Our government now owes more money than all of us in the country put together possess.
As of Sep. 30, federal financial statements showed approximately $56.4 trillion in
debts, liabilities, and unfunded promises for Medicare and Social Security, the
Peter G. Peterson Foundation reported. The Federal Reserve estimated total
household net worth at that time at $56.5 trillion.
Since then the stock market has crashed, tens of billions of dollars of personal
wealth have evaporated, and the government has committed $700 million to bail out
A government which long has been morally and intellectually bankrupt is now
financially bankrupt too.
An example of moral and intellectual bankruptcy is the $1 trillion "stimulus"
package Congress is contemplating to encourage us to continue the behaviors that got
us into this mess in the first place.
We've been living beyond our means on money borrowed mostly from the Chinese. Like
Bernie Madoff's Ponzi scheme, this had to end at some point, and could only end
The stock market crash has sobered many of us up. We're saving as much as we can to
guard against the rainy days that appear likely in our future.
But tens of thousands of Americans make their living selling us things we don't need
and can't afford. If we live within our means, their jobs are in jeopardy, and the
recession could deepen.
The theory behind the stimulus package is that we can spend our way out of the
recession. As former Sen. Fred Thompson put it, this is like telling a fat guy the
way to lose weight is to eat more.
The stimulus package Congress passed last Spring didn't work, and this one probably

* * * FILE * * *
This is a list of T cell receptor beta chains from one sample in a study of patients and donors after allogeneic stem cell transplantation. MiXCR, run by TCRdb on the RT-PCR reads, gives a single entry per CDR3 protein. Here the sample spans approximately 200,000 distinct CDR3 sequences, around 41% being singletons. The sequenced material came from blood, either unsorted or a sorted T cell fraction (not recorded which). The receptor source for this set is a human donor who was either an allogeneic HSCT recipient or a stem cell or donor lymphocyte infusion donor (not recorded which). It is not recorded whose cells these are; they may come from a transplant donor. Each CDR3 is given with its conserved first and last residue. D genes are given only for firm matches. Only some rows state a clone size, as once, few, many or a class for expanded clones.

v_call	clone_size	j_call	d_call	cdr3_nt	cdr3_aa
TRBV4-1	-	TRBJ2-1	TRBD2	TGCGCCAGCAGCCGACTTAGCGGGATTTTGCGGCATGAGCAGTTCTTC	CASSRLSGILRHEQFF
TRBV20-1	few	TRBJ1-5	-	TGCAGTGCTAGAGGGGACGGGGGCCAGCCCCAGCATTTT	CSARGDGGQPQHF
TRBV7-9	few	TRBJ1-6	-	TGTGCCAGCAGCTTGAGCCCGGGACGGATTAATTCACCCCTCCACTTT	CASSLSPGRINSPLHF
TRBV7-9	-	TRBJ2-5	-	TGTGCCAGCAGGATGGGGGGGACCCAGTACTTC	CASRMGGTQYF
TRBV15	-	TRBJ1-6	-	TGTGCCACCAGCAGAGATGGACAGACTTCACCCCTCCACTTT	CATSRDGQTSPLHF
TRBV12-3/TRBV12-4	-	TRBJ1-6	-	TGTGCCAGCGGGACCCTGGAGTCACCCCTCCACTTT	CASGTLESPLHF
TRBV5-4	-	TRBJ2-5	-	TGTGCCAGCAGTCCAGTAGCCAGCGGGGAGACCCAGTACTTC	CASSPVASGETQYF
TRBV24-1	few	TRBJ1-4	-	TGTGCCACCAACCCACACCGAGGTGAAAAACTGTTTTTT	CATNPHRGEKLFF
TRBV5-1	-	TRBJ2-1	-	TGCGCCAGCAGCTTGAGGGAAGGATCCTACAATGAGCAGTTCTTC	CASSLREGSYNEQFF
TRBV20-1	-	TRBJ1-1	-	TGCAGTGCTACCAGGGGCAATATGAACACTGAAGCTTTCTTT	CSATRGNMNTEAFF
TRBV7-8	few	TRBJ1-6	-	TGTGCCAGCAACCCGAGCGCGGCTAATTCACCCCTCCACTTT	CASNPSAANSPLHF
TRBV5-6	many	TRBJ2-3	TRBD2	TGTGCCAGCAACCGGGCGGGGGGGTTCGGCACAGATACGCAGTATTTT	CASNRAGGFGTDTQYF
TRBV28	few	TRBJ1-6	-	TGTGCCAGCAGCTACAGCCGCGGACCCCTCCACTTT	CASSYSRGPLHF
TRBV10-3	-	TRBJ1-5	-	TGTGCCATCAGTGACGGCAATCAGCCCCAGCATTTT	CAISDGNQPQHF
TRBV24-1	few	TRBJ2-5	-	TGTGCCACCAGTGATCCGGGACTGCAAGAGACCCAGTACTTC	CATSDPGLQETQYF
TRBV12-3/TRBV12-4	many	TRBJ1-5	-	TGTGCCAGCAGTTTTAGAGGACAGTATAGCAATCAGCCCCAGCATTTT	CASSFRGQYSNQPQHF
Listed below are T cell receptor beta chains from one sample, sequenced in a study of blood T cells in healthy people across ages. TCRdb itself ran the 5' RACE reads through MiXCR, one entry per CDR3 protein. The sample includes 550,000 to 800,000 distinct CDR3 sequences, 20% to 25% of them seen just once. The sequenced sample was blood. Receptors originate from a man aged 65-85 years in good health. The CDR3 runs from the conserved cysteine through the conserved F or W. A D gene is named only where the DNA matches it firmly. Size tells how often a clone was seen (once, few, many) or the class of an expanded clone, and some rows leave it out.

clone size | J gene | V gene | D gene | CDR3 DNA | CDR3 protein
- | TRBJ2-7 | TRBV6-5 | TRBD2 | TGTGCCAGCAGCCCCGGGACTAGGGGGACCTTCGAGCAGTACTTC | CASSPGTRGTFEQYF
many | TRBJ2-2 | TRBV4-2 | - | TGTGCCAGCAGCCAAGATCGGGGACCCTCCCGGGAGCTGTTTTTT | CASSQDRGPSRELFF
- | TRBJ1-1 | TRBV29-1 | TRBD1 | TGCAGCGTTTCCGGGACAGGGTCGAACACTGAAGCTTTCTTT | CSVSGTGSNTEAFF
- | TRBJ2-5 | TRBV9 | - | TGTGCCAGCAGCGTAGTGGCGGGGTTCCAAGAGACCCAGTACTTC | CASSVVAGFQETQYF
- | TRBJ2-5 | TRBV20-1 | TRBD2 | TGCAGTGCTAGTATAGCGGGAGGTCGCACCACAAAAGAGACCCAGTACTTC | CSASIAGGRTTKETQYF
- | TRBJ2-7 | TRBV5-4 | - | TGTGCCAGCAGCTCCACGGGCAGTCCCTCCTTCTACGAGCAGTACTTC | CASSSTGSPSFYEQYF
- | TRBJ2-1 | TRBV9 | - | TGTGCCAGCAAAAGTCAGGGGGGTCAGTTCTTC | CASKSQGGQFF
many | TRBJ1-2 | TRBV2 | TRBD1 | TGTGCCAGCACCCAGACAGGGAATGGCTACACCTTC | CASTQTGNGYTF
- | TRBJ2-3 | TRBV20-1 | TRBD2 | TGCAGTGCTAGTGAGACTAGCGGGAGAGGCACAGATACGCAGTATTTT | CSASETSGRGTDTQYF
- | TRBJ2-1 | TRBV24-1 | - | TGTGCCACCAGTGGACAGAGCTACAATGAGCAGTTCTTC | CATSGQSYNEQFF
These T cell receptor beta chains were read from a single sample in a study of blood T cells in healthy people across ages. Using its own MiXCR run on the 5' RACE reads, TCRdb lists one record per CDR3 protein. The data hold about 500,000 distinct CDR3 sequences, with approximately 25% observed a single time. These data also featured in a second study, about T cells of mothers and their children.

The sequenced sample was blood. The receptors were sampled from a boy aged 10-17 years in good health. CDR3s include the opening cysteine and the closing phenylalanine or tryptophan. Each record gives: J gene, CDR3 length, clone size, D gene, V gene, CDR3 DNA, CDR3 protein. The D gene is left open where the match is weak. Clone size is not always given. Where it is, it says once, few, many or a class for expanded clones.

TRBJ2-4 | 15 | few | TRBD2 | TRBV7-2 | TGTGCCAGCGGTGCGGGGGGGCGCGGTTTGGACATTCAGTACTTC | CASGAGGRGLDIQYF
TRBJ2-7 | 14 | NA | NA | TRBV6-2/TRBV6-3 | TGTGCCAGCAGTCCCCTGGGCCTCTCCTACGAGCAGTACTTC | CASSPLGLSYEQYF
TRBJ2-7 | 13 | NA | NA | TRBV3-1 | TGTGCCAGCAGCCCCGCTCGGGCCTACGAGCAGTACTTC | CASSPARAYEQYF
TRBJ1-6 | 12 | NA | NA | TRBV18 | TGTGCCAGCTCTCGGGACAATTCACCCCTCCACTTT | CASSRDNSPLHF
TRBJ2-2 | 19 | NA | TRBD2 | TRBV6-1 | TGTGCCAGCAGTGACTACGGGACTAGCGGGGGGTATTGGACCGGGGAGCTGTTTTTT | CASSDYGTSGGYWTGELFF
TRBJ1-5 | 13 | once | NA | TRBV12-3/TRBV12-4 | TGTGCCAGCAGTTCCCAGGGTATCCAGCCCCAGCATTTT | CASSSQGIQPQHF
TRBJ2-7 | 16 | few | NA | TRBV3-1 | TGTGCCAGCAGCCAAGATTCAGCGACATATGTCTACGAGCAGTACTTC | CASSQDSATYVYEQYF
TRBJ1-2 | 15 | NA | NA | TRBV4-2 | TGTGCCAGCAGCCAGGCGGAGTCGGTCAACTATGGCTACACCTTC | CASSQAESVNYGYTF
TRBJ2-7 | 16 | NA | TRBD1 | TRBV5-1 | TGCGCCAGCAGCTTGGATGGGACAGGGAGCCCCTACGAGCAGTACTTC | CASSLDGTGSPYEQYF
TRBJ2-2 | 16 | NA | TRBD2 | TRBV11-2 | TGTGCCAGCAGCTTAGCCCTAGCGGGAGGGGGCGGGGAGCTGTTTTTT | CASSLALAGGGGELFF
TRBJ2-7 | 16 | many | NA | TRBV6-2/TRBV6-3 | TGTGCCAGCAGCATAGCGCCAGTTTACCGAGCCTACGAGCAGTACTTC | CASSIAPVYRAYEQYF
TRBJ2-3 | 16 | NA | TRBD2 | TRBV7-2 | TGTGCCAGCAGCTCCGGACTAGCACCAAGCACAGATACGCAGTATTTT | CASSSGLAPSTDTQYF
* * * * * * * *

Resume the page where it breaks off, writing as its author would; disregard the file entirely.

won't, either. But it will delay necessary reforms, and could make the inevitable
crash more painful.
We're like alcoholics who've been on a 30-year bender. We can't quit cold turkey
without a painful period of adjustment. But if we don't go through that period of
adjustment, we can't ever get well. America can't in the long run be prosperous
unless we make things other people want to buy, and finance most of our investments
through our own savings.
Democrats will run things for the next four years, so the recession should last at
least that long. That's because the economic philosophy of the Democratic Party is
to subsidize failure and punish success. Bailing out auto companies that couldn't
make money in good times, and raising taxes on those job creators who are still
making money may be good for gathering votes, but not for growing an economy.
I used to infuriate my English teacher in high school by declaring that all anyone
needed to know about life could be found in the works of Rudyard Kipling. (She was
not a fan of the bard of the barrack-room.) But the more I see of the world, the
more sure I am that this is so. My favorite Kipling poem is "The Gods of the
"We were living in trees when they met us. They showed each of us in turn, that
water would certainly wet us, as fire would certainly burn. But we found them
lacking in Vision, Uplift, and Breadth of Mind, so we left them to teach the
gorillas, while we followed the March of Mankind...
"With the hopes that our world was built on, they were utterly out of touch. They
denied that the moon was Stilton; they denied she was even Dutch; they denied that
wishes were horses, they denied that a pig had wings; so we worshipped the gods of
the Market, who promised these beautiful things....
"In the Carboniferous Epoch, we were promised abundance for all, by robbing selected
Peter, to pay for collective Paul. But though we had plenty of money, there was
nothing our money could buy, and the Gods of the Copybook Headings said: 'If you
don't work, you die.'
"...And after this is accomplished, and the Brave New World begins, When all men are
paid for existing, and no man must pay for his sins, as surely as water will wet us,
as surely as fire will burn, the Gods of the Copybook Headings, with terror and